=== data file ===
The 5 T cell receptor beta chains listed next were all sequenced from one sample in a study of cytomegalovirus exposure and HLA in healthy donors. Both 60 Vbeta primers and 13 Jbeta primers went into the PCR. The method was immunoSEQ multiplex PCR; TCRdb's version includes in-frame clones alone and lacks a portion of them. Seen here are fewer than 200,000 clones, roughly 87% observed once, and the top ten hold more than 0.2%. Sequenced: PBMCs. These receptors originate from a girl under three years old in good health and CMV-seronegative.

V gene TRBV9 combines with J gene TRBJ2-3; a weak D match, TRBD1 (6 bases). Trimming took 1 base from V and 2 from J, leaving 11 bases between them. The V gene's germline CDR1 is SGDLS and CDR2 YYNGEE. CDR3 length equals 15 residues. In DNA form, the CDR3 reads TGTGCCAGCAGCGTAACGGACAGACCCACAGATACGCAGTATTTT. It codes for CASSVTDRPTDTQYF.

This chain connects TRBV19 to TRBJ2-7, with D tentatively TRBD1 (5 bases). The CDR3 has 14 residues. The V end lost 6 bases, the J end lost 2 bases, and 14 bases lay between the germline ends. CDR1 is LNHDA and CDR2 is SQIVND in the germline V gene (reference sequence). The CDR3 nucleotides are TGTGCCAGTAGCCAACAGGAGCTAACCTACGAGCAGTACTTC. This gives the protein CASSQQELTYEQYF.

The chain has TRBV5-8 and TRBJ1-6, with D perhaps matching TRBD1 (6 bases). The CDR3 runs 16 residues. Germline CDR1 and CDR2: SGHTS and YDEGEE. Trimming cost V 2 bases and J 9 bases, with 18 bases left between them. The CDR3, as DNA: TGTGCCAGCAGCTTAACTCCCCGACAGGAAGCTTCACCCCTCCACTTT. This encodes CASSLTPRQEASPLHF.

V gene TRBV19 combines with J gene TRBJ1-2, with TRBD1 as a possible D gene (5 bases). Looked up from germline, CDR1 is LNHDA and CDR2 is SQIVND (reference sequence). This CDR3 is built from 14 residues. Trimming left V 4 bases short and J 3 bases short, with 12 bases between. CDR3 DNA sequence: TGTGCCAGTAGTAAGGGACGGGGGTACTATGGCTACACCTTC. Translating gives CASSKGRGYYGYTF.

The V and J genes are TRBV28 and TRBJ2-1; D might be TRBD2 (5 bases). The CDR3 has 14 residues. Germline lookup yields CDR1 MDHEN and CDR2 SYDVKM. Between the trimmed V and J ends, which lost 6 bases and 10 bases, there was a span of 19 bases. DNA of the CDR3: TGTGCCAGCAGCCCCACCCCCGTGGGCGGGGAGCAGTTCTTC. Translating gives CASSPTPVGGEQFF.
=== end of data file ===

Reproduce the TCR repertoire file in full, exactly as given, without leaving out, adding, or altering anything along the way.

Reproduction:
The 5 T cell receptor beta chains listed next were all sequenced from one sample in a study of cytomegalovirus exposure and HLA in healthy donors. Both 60 Vbeta primers and 13 Jbeta primers went into the PCR. The method was immunoSEQ multiplex PCR; TCRdb's version includes in-frame clones alone and lacks a portion of them. Seen here are fewer than 200,000 clones, roughly 87% observed once, and the top ten hold more than 0.2%. Sequenced: PBMCs. These receptors originate from a girl under three years old in good health and CMV-seronegative.

V gene TRBV9 combines with J gene TRBJ2-3; a weak D match, TRBD1 (6 bases). Trimming took 1 base from V and 2 from J, leaving 11 bases between them. The V gene's germline CDR1 is SGDLS and CDR2 YYNGEE. CDR3 length equals 15 residues. In DNA form, the CDR3 reads TGTGCCAGCAGCGTAACGGACAGACCCACAGATACGCAGTATTTT. It codes for CASSVTDRPTDTQYF.

This chain connects TRBV19 to TRBJ2-7, with D tentatively TRBD1 (5 bases). The CDR3 has 14 residues. The V end lost 6 bases, the J end lost 2 bases, and 14 bases lay between the germline ends. CDR1 is LNHDA and CDR2 is SQIVND in the germline V gene (reference sequence). The CDR3 nucleotides are TGTGCCAGTAGCCAACAGGAGCTAACCTACGAGCAGTACTTC. This gives the protein CASSQQELTYEQYF.

The chain has TRBV5-8 and TRBJ1-6, with D perhaps matching TRBD1 (6 bases). The CDR3 runs 16 residues. Germline CDR1 and CDR2: SGHTS and YDEGEE. Trimming cost V 2 bases and J 9 bases, with 18 bases left between them. The CDR3, as DNA: TGTGCCAGCAGCTTAACTCCCCGACAGGAAGCTTCACCCCTCCACTTT. This encodes CASSLTPRQEASPLHF.

V gene TRBV19 combines with J gene TRBJ1-2, with TRBD1 as a possible D gene (5 bases). Looked up from germline, CDR1 is LNHDA and CDR2 is SQIVND (reference sequence). This CDR3 is built from 14 residues. Trimming left V 4 bases short and J 3 bases short, with 12 bases between. CDR3 DNA sequence: TGTGCCAGTAGTAAGGGACGGGGGTACTATGGCTACACCTTC. Translating gives CASSKGRGYYGYTF.

The V and J genes are TRBV28 and TRBJ2-1; D might be TRBD2 (5 bases). The CDR3 has 14 residues. Germline lookup yields CDR1 MDHEN and CDR2 SYDVKM. Between the trimmed V and J ends, which lost 6 bases and 10 bases, there was a span of 19 bases. DNA of the CDR3: TGTGCCAGCAGCCCCACCCCCGTGGGCGGGGAGCAGTTCTTC. Translating gives CASSPTPVGGEQFF.